Russia’s state-run arms company denied on Friday that any of its warships presently heading for Syria were carrying Mil Mi-25 helicopter gunships it had tried to deliver last month in a civilian cargo vessel, and said they were still on board that ship.
A group of Russian warships from the Black Sea, Northern and Baltic fleets are currently in transit to military exercises in the Atlantic, Mediterranean and Black seas, a Russian military official told RIA Novosti on Tuesday.
The Russian-owned cargo vessel Alaed had to stop off the coast of Scotland on June 18 with a cargo of three Mi-25 attack helicopters on board after the British insurer Standard Club withdrew its cover for the ship. It later turned back and entered the port of Murmansk.
Femco, the Russian shipping company which owns the Alaed, has criticized Standard Club for what it says was its “baseless action” in withdrawing insurance cover.
“We will not judge whether Standard Club’s actions were correct or not – that is a matter for the lawyers and the maritime community,” the company said in reply to questions from a Financial Times journalist posted on its website. “We think the Club’s actions were unjustified, because it was presented, at its request, with all the necessary explanations including a copy of the cargo manifest and all the legal cargo documents.”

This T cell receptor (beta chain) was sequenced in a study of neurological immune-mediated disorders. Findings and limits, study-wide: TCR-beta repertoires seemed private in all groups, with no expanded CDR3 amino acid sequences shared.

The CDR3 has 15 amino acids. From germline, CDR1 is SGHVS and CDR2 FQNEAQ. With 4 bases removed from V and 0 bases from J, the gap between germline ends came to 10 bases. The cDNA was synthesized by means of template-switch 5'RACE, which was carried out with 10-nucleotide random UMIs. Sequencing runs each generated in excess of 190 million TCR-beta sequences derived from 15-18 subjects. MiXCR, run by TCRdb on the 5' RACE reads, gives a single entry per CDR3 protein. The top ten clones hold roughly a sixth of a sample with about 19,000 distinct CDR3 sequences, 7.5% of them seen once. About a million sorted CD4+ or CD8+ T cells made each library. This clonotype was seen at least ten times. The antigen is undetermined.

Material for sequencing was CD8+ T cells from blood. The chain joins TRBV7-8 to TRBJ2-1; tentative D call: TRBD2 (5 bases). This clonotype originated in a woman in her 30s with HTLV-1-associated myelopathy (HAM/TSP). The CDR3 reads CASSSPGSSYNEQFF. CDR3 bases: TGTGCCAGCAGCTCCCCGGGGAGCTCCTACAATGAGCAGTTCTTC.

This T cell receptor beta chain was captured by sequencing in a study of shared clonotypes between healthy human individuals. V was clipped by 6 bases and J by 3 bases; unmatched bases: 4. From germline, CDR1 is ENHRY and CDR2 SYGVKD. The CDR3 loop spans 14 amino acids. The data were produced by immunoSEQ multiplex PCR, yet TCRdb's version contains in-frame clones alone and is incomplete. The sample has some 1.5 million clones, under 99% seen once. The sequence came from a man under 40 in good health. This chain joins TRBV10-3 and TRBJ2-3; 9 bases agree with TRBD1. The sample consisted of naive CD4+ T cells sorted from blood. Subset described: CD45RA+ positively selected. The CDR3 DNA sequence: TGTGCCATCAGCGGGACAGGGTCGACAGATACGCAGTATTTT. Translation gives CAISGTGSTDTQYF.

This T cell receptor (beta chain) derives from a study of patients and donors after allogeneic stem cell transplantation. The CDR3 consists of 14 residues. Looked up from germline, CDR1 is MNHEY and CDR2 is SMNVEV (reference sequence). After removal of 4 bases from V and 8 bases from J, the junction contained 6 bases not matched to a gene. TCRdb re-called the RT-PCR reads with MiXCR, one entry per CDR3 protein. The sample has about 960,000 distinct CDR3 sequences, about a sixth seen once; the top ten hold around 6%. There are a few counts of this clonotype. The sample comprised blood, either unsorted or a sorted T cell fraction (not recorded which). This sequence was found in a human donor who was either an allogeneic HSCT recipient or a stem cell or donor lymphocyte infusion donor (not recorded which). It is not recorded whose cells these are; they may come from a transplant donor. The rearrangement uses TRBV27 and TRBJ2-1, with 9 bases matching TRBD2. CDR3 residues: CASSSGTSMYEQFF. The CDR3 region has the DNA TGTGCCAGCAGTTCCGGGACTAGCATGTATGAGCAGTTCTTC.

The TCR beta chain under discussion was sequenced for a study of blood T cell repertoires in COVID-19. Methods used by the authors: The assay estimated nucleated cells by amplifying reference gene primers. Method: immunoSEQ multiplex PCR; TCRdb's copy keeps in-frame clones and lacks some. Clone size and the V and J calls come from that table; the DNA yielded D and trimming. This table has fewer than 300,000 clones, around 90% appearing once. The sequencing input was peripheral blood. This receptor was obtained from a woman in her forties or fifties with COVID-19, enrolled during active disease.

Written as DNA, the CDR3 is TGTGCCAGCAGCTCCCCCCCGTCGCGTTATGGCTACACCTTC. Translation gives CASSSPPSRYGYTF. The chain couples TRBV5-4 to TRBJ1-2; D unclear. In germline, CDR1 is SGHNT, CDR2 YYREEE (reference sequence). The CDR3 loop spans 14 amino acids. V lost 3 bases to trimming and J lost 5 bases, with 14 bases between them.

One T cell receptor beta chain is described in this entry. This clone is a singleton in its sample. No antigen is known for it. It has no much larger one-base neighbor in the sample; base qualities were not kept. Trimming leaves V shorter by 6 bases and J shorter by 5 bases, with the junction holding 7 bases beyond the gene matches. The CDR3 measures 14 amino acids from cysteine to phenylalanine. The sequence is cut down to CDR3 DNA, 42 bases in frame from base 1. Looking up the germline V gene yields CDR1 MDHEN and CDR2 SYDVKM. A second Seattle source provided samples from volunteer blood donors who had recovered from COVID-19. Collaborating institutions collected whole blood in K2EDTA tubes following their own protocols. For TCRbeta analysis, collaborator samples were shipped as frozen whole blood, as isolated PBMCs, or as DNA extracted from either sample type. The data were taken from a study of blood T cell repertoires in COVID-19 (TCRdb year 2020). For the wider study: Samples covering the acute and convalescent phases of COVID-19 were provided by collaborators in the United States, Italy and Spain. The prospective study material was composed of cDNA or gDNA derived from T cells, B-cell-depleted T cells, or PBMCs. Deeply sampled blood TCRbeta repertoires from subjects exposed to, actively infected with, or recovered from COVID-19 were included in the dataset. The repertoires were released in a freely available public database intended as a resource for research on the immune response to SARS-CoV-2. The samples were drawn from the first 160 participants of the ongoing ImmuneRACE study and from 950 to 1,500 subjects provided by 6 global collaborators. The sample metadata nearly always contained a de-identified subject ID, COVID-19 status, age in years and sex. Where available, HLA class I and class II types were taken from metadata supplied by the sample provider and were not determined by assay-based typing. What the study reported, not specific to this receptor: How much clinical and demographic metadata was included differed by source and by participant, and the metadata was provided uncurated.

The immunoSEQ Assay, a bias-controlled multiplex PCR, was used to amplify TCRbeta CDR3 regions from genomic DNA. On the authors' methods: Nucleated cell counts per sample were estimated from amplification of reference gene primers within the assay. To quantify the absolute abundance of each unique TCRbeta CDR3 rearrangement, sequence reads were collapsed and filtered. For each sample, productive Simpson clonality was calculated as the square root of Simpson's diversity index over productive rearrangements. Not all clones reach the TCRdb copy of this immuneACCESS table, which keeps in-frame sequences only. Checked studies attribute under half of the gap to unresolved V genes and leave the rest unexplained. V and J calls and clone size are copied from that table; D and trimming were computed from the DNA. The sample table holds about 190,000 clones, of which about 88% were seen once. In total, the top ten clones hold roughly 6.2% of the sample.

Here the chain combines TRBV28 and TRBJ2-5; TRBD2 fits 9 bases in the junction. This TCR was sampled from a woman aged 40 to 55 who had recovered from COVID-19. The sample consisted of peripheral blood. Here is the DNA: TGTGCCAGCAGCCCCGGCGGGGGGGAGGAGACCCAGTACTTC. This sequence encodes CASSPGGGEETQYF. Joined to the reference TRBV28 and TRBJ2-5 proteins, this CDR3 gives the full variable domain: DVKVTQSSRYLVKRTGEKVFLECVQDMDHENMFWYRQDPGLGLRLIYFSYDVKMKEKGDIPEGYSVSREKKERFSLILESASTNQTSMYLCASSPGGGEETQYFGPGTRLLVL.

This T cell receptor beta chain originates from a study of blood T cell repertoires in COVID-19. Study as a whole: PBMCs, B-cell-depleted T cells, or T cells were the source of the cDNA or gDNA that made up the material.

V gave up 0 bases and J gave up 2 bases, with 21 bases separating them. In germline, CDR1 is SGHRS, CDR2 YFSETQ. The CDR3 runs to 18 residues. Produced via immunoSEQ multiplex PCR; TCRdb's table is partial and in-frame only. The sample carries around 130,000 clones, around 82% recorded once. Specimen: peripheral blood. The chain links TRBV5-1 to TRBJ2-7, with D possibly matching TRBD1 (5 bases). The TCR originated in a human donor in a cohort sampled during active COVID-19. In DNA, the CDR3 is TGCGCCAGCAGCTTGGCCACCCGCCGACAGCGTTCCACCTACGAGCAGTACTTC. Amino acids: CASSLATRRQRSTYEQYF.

Danish company United Nordic Shipping, which had chartered the Alaed, unilaterally broke off its agreement with Femco, after which Standard Club withdrew insurance cover. Femco says at present, cover has been withdrawn only from the Alaed.
Femco later changed the ship’s registration – which had originally been in the Netherlands Antilles island of Curacao – and it is now Russian-flagged.
The Deputy Head of Russia’s Federal Service for Military Technical Cooperation, Vyacheslav Dzirkaln, said on July 11 that the Russian Navy would carry out its duty to defend Russian shipping in the event of a blockade of Syria.
The helicopters were the center of a diplomatic row in June after the United States accused Russia of supplying weapons which could be used against peaceful demonstrators. Russian denied the accusation, saying it was only returning aircraft and air defense systems which had been repaired under a previously agreed contract, and the weapons were not capable of being used against civilians.